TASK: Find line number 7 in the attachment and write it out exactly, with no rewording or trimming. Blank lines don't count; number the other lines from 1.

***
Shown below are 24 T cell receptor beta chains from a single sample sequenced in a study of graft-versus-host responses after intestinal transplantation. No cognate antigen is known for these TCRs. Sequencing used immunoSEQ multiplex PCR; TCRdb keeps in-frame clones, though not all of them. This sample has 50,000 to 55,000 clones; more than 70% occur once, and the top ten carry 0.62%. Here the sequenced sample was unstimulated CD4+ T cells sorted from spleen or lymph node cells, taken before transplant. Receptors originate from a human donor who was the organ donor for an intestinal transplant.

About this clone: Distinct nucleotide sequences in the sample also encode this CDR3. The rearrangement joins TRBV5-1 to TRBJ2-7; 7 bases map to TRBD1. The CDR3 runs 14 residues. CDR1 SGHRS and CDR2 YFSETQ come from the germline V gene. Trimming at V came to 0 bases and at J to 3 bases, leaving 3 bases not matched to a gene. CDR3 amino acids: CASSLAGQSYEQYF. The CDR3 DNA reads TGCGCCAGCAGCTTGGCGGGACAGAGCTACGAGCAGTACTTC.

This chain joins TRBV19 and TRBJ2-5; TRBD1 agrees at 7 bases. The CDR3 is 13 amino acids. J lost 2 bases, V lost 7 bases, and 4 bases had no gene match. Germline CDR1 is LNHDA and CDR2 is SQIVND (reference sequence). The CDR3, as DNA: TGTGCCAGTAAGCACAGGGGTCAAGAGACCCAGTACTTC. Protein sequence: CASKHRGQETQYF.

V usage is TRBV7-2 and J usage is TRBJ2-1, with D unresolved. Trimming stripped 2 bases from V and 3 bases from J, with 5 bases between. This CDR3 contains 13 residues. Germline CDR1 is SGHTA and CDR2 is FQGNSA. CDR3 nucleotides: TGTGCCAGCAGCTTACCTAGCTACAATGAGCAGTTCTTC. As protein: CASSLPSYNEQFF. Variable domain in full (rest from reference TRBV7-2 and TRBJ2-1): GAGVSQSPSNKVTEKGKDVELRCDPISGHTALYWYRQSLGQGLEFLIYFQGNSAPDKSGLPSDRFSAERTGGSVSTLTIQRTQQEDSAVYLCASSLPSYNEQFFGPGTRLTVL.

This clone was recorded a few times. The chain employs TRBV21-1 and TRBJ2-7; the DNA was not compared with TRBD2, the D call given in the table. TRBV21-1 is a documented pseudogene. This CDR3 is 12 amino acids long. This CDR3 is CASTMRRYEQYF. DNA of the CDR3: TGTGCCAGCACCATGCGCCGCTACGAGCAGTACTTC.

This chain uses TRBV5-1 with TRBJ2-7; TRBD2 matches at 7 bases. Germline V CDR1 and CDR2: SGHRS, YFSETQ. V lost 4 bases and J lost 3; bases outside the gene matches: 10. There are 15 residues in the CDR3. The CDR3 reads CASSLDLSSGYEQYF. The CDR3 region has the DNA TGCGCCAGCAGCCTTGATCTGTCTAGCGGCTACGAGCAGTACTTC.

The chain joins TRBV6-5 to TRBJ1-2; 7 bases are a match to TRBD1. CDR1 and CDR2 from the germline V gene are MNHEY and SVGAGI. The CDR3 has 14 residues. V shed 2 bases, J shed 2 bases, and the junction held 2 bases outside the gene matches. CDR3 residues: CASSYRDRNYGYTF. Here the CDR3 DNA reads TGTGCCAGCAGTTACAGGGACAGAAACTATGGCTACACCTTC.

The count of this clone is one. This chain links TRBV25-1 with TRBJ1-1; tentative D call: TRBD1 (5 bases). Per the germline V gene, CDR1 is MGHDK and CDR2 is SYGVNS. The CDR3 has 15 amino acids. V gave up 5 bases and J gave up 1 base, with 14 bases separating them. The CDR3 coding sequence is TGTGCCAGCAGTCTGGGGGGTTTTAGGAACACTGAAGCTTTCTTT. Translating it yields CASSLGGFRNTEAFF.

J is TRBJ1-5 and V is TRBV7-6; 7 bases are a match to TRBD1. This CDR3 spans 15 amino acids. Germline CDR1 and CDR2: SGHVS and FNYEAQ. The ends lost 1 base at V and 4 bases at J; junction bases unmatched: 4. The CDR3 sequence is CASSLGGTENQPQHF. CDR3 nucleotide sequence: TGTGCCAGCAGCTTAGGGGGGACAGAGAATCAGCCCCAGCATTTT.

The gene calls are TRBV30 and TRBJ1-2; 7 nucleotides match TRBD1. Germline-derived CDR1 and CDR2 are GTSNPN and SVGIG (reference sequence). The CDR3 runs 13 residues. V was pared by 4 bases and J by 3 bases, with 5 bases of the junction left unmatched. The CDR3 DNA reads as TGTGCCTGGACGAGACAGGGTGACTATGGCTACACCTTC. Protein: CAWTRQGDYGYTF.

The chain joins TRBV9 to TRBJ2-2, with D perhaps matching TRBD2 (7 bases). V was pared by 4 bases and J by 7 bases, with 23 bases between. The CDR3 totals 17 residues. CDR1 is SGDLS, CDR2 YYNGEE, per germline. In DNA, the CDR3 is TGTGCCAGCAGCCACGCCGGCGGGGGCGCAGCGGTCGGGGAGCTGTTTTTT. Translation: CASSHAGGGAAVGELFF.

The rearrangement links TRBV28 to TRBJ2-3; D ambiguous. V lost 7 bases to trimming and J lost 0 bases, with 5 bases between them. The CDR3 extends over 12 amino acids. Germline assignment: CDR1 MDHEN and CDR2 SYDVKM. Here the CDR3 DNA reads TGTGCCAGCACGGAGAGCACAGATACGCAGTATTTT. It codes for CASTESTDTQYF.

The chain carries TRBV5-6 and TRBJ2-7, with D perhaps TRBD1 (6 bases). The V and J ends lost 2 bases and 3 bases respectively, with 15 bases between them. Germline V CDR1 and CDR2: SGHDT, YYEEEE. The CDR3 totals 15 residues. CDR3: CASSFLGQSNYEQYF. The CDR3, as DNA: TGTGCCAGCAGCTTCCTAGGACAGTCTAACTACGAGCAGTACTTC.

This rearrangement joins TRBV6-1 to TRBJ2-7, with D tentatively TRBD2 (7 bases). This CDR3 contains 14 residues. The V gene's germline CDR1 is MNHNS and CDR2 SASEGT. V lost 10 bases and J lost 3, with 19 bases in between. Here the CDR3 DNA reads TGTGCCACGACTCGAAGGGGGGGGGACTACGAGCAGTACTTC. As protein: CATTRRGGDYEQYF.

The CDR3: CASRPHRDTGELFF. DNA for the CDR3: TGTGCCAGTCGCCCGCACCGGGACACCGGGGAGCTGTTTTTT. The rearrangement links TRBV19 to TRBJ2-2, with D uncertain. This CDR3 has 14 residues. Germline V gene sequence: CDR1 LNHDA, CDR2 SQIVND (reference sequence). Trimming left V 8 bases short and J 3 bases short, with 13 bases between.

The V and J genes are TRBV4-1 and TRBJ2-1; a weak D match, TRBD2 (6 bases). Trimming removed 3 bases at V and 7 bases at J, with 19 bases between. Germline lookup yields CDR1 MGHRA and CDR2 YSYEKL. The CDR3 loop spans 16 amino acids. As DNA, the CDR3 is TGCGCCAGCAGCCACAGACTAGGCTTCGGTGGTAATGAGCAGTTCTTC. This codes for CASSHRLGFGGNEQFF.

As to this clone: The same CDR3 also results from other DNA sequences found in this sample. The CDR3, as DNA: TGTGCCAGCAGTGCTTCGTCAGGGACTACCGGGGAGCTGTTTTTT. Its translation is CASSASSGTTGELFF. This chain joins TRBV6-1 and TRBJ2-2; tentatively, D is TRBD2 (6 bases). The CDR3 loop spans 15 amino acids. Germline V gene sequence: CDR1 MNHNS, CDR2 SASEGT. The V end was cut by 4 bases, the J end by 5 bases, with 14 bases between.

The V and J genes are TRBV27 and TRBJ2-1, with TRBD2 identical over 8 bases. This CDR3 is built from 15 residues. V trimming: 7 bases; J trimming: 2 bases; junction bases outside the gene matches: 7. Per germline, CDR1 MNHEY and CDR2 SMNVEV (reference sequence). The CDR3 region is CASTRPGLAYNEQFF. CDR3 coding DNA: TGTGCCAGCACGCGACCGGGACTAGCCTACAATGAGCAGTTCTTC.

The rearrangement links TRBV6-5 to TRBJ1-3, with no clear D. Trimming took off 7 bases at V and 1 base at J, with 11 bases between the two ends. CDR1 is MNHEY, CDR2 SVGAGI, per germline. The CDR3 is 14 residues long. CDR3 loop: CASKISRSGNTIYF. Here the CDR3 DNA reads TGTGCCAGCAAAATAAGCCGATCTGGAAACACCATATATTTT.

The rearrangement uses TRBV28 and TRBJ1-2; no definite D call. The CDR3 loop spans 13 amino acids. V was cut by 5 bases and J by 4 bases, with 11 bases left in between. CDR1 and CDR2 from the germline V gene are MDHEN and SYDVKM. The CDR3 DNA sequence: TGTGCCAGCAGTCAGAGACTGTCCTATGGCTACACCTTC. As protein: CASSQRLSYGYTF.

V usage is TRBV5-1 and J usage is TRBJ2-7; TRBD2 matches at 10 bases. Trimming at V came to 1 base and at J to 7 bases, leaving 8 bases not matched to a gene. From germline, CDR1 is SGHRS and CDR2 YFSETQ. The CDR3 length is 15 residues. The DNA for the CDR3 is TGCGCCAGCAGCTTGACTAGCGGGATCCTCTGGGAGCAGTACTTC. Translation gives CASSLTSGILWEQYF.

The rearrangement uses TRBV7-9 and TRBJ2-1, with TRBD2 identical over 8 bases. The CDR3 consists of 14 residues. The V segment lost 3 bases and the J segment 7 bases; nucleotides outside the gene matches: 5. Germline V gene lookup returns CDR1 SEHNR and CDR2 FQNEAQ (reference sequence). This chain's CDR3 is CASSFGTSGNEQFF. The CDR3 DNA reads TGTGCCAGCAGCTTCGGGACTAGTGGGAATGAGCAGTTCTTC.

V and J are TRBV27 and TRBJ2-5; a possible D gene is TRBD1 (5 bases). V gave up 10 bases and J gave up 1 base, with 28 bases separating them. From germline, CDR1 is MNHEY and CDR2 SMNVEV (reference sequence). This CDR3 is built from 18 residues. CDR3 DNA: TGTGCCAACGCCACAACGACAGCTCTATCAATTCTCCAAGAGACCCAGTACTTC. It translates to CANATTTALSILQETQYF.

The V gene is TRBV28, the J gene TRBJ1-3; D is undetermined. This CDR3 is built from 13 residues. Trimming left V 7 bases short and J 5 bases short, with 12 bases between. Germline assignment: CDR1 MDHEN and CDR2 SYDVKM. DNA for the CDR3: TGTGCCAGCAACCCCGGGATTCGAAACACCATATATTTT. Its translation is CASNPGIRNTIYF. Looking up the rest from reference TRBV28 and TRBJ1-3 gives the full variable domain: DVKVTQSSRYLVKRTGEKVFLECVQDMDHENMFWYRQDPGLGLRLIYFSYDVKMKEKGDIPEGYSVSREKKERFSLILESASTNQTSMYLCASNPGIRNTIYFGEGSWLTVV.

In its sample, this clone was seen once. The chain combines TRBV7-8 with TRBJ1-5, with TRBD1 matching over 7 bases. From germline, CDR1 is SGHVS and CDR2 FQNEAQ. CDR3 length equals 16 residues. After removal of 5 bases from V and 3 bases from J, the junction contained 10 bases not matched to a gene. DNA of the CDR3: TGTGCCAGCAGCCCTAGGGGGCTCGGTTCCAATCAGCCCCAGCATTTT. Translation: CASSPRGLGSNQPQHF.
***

The chain joins TRBV6-5 to TRBJ1-2; 7 bases are a match to TRBD1. CDR1 and CDR2 from the germline V gene are MNHEY and SVGAGI. The CDR3 has 14 residues. V shed 2 bases, J shed 2 bases, and the junction held 2 bases outside the gene matches. CDR3 residues: CASSYRDRNYGYTF. Here the CDR3 DNA reads TGTGCCAGCAGTTACAGGGACAGAAACTATGGCTACACCTTC.